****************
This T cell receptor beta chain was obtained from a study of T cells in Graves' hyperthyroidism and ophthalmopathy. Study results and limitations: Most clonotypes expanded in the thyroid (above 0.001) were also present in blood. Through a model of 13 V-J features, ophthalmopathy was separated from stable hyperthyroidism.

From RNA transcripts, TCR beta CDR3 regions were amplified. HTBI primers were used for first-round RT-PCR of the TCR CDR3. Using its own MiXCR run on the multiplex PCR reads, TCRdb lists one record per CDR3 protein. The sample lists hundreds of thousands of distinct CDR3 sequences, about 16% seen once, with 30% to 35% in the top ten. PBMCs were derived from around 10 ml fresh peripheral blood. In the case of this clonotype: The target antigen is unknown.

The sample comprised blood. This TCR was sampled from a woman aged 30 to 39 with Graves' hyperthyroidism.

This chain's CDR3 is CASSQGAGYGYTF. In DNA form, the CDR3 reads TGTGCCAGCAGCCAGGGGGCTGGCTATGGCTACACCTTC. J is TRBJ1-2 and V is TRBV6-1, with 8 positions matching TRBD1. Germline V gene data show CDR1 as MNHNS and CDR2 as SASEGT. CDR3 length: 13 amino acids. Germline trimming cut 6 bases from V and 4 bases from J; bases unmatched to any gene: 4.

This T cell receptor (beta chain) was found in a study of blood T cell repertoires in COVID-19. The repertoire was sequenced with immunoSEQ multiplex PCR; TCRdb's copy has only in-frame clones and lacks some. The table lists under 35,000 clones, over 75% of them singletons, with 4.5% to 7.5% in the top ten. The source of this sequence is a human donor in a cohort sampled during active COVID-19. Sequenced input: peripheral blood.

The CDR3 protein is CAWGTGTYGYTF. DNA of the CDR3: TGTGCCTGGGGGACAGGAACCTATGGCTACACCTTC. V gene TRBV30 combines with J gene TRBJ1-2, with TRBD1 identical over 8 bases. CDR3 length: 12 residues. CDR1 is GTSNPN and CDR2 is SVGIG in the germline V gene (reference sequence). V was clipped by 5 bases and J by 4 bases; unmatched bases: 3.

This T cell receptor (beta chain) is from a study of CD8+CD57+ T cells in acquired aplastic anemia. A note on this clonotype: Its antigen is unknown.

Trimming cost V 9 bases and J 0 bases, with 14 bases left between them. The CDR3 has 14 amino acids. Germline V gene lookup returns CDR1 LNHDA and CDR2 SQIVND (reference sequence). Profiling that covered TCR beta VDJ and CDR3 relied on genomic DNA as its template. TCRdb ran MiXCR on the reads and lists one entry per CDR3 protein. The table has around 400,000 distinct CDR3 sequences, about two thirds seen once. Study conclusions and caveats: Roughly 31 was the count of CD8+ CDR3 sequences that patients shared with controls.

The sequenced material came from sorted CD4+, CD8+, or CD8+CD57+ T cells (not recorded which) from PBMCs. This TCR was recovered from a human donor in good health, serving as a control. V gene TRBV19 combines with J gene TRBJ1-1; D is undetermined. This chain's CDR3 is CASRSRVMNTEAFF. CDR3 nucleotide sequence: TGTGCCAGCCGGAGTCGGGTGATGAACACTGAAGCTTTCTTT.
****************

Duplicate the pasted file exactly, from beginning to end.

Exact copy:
This T cell receptor beta chain was obtained from a study of T cells in Graves' hyperthyroidism and ophthalmopathy. Study results and limitations: Most clonotypes expanded in the thyroid (above 0.001) were also present in blood. Through a model of 13 V-J features, ophthalmopathy was separated from stable hyperthyroidism.

From RNA transcripts, TCR beta CDR3 regions were amplified. HTBI primers were used for first-round RT-PCR of the TCR CDR3. Using its own MiXCR run on the multiplex PCR reads, TCRdb lists one record per CDR3 protein. The sample lists hundreds of thousands of distinct CDR3 sequences, about 16% seen once, with 30% to 35% in the top ten. PBMCs were derived from around 10 ml fresh peripheral blood. In the case of this clonotype: The target antigen is unknown.

The sample comprised blood. This TCR was sampled from a woman aged 30 to 39 with Graves' hyperthyroidism.

This chain's CDR3 is CASSQGAGYGYTF. In DNA form, the CDR3 reads TGTGCCAGCAGCCAGGGGGCTGGCTATGGCTACACCTTC. J is TRBJ1-2 and V is TRBV6-1, with 8 positions matching TRBD1. Germline V gene data show CDR1 as MNHNS and CDR2 as SASEGT. CDR3 length: 13 amino acids. Germline trimming cut 6 bases from V and 4 bases from J; bases unmatched to any gene: 4.

This T cell receptor (beta chain) was found in a study of blood T cell repertoires in COVID-19. The repertoire was sequenced with immunoSEQ multiplex PCR; TCRdb's copy has only in-frame clones and lacks some. The table lists under 35,000 clones, over 75% of them singletons, with 4.5% to 7.5% in the top ten. The source of this sequence is a human donor in a cohort sampled during active COVID-19. Sequenced input: peripheral blood.

The CDR3 protein is CAWGTGTYGYTF. DNA of the CDR3: TGTGCCTGGGGGACAGGAACCTATGGCTACACCTTC. V gene TRBV30 combines with J gene TRBJ1-2, with TRBD1 identical over 8 bases. CDR3 length: 12 residues. CDR1 is GTSNPN and CDR2 is SVGIG in the germline V gene (reference sequence). V was clipped by 5 bases and J by 4 bases; unmatched bases: 3.

This T cell receptor (beta chain) is from a study of CD8+CD57+ T cells in acquired aplastic anemia. A note on this clonotype: Its antigen is unknown.

Trimming cost V 9 bases and J 0 bases, with 14 bases left between them. The CDR3 has 14 amino acids. Germline V gene lookup returns CDR1 LNHDA and CDR2 SQIVND (reference sequence). Profiling that covered TCR beta VDJ and CDR3 relied on genomic DNA as its template. TCRdb ran MiXCR on the reads and lists one entry per CDR3 protein. The table has around 400,000 distinct CDR3 sequences, about two thirds seen once. Study conclusions and caveats: Roughly 31 was the count of CD8+ CDR3 sequences that patients shared with controls.

The sequenced material came from sorted CD4+, CD8+, or CD8+CD57+ T cells (not recorded which) from PBMCs. This TCR was recovered from a human donor in good health, serving as a control. V gene TRBV19 combines with J gene TRBJ1-1; D is undetermined. This chain's CDR3 is CASRSRVMNTEAFF. CDR3 nucleotide sequence: TGTGCCAGCCGGAGTCGGGTGATGAACACTGAAGCTTTCTTT.